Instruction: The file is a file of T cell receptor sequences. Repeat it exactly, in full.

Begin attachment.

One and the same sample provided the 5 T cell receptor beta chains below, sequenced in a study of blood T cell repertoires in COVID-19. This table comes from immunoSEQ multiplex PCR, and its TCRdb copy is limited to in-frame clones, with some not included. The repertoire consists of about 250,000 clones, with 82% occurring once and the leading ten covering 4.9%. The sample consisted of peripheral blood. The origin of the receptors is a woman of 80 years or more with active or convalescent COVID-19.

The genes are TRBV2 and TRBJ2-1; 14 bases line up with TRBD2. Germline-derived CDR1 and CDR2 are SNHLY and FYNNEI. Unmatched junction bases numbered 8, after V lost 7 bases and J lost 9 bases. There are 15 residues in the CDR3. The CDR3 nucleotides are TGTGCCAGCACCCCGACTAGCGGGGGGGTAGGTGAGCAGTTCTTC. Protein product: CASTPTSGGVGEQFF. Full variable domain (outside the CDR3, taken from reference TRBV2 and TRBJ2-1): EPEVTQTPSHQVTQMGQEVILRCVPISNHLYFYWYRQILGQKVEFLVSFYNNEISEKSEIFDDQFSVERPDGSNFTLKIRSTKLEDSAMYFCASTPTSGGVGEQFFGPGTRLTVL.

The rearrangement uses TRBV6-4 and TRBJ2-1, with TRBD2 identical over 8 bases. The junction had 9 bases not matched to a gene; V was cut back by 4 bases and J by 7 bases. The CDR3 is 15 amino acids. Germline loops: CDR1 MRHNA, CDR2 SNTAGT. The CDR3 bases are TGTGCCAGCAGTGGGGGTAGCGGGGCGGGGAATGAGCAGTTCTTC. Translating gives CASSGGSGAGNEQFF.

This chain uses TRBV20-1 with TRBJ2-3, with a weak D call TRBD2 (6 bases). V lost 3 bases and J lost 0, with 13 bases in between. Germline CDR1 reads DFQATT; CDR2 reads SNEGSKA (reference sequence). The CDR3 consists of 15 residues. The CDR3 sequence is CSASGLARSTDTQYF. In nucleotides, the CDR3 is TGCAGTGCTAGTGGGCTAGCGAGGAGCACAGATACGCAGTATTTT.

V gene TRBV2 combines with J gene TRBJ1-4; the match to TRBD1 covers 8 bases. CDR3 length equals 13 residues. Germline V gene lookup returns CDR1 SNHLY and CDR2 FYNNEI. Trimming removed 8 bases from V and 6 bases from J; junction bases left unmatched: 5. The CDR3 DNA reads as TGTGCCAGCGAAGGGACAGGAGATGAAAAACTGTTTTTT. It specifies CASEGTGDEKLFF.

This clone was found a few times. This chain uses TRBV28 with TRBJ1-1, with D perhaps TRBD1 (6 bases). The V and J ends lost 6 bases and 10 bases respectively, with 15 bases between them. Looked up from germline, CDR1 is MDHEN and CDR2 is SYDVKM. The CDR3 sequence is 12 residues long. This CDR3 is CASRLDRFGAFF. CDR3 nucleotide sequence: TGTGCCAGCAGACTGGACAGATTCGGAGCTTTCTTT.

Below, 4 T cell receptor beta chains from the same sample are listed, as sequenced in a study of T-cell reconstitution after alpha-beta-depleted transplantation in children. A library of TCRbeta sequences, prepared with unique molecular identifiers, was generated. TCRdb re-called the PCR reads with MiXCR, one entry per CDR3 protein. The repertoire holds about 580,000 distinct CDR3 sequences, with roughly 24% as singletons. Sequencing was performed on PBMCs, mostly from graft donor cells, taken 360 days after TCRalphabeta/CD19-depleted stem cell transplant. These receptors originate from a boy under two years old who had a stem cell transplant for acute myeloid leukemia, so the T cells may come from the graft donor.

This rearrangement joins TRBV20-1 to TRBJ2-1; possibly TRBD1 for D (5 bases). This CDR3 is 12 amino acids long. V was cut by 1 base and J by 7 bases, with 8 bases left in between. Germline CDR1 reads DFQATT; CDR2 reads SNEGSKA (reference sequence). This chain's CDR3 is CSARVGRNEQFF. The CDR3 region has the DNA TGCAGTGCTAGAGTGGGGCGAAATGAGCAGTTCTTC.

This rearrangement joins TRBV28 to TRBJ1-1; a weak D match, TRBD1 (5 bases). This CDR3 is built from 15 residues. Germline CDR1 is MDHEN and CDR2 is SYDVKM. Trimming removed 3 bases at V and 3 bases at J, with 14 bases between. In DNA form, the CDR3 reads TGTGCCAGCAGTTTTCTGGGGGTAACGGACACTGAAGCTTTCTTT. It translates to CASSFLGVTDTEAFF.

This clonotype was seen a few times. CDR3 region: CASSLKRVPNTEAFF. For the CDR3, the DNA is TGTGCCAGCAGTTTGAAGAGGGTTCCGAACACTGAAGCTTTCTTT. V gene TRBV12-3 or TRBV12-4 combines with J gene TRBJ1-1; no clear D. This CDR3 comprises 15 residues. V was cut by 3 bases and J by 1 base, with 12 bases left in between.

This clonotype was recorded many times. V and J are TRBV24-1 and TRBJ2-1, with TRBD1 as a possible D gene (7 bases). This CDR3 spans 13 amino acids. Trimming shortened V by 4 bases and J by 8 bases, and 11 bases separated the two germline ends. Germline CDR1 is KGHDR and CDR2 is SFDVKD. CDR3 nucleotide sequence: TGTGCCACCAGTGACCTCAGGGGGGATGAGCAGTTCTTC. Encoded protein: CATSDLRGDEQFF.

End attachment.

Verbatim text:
One and the same sample provided the 5 T cell receptor beta chains below, sequenced in a study of blood T cell repertoires in COVID-19. This table comes from immunoSEQ multiplex PCR, and its TCRdb copy is limited to in-frame clones, with some not included. The repertoire consists of about 250,000 clones, with 82% occurring once and the leading ten covering 4.9%. The sample consisted of peripheral blood. The origin of the receptors is a woman of 80 years or more with active or convalescent COVID-19.

The genes are TRBV2 and TRBJ2-1; 14 bases line up with TRBD2. Germline-derived CDR1 and CDR2 are SNHLY and FYNNEI. Unmatched junction bases numbered 8, after V lost 7 bases and J lost 9 bases. There are 15 residues in the CDR3. The CDR3 nucleotides are TGTGCCAGCACCCCGACTAGCGGGGGGGTAGGTGAGCAGTTCTTC. Protein product: CASTPTSGGVGEQFF. Full variable domain (outside the CDR3, taken from reference TRBV2 and TRBJ2-1): EPEVTQTPSHQVTQMGQEVILRCVPISNHLYFYWYRQILGQKVEFLVSFYNNEISEKSEIFDDQFSVERPDGSNFTLKIRSTKLEDSAMYFCASTPTSGGVGEQFFGPGTRLTVL.

The rearrangement uses TRBV6-4 and TRBJ2-1, with TRBD2 identical over 8 bases. The junction had 9 bases not matched to a gene; V was cut back by 4 bases and J by 7 bases. The CDR3 is 15 amino acids. Germline loops: CDR1 MRHNA, CDR2 SNTAGT. The CDR3 bases are TGTGCCAGCAGTGGGGGTAGCGGGGCGGGGAATGAGCAGTTCTTC. Translating gives CASSGGSGAGNEQFF.

This chain uses TRBV20-1 with TRBJ2-3, with a weak D call TRBD2 (6 bases). V lost 3 bases and J lost 0, with 13 bases in between. Germline CDR1 reads DFQATT; CDR2 reads SNEGSKA (reference sequence). The CDR3 consists of 15 residues. The CDR3 sequence is CSASGLARSTDTQYF. In nucleotides, the CDR3 is TGCAGTGCTAGTGGGCTAGCGAGGAGCACAGATACGCAGTATTTT.

V gene TRBV2 combines with J gene TRBJ1-4; the match to TRBD1 covers 8 bases. CDR3 length equals 13 residues. Germline V gene lookup returns CDR1 SNHLY and CDR2 FYNNEI. Trimming removed 8 bases from V and 6 bases from J; junction bases left unmatched: 5. The CDR3 DNA reads as TGTGCCAGCGAAGGGACAGGAGATGAAAAACTGTTTTTT. It specifies CASEGTGDEKLFF.

This clone was found a few times. This chain uses TRBV28 with TRBJ1-1, with D perhaps TRBD1 (6 bases). The V and J ends lost 6 bases and 10 bases respectively, with 15 bases between them. Looked up from germline, CDR1 is MDHEN and CDR2 is SYDVKM. The CDR3 sequence is 12 residues long. This CDR3 is CASRLDRFGAFF. CDR3 nucleotide sequence: TGTGCCAGCAGACTGGACAGATTCGGAGCTTTCTTT.

Below, 4 T cell receptor beta chains from the same sample are listed, as sequenced in a study of T-cell reconstitution after alpha-beta-depleted transplantation in children. A library of TCRbeta sequences, prepared with unique molecular identifiers, was generated. TCRdb re-called the PCR reads with MiXCR, one entry per CDR3 protein. The repertoire holds about 580,000 distinct CDR3 sequences, with roughly 24% as singletons. Sequencing was performed on PBMCs, mostly from graft donor cells, taken 360 days after TCRalphabeta/CD19-depleted stem cell transplant. These receptors originate from a boy under two years old who had a stem cell transplant for acute myeloid leukemia, so the T cells may come from the graft donor.

This rearrangement joins TRBV20-1 to TRBJ2-1; possibly TRBD1 for D (5 bases). This CDR3 is 12 amino acids long. V was cut by 1 base and J by 7 bases, with 8 bases left in between. Germline CDR1 reads DFQATT; CDR2 reads SNEGSKA (reference sequence). This chain's CDR3 is CSARVGRNEQFF. The CDR3 region has the DNA TGCAGTGCTAGAGTGGGGCGAAATGAGCAGTTCTTC.

This rearrangement joins TRBV28 to TRBJ1-1; a weak D match, TRBD1 (5 bases). This CDR3 is built from 15 residues. Germline CDR1 is MDHEN and CDR2 is SYDVKM. Trimming removed 3 bases at V and 3 bases at J, with 14 bases between. In DNA form, the CDR3 reads TGTGCCAGCAGTTTTCTGGGGGTAACGGACACTGAAGCTTTCTTT. It translates to CASSFLGVTDTEAFF.

This clonotype was seen a few times. CDR3 region: CASSLKRVPNTEAFF. For the CDR3, the DNA is TGTGCCAGCAGTTTGAAGAGGGTTCCGAACACTGAAGCTTTCTTT. V gene TRBV12-3 or TRBV12-4 combines with J gene TRBJ1-1; no clear D. This CDR3 comprises 15 residues. V was cut by 3 bases and J by 1 base, with 12 bases left in between.

This clonotype was recorded many times. V and J are TRBV24-1 and TRBJ2-1, with TRBD1 as a possible D gene (7 bases). This CDR3 spans 13 amino acids. Trimming shortened V by 4 bases and J by 8 bases, and 11 bases separated the two germline ends. Germline CDR1 is KGHDR and CDR2 is SFDVKD. CDR3 nucleotide sequence: TGTGCCACCAGTGACCTCAGGGGGGATGAGCAGTTCTTC. Encoded protein: CATSDLRGDEQFF.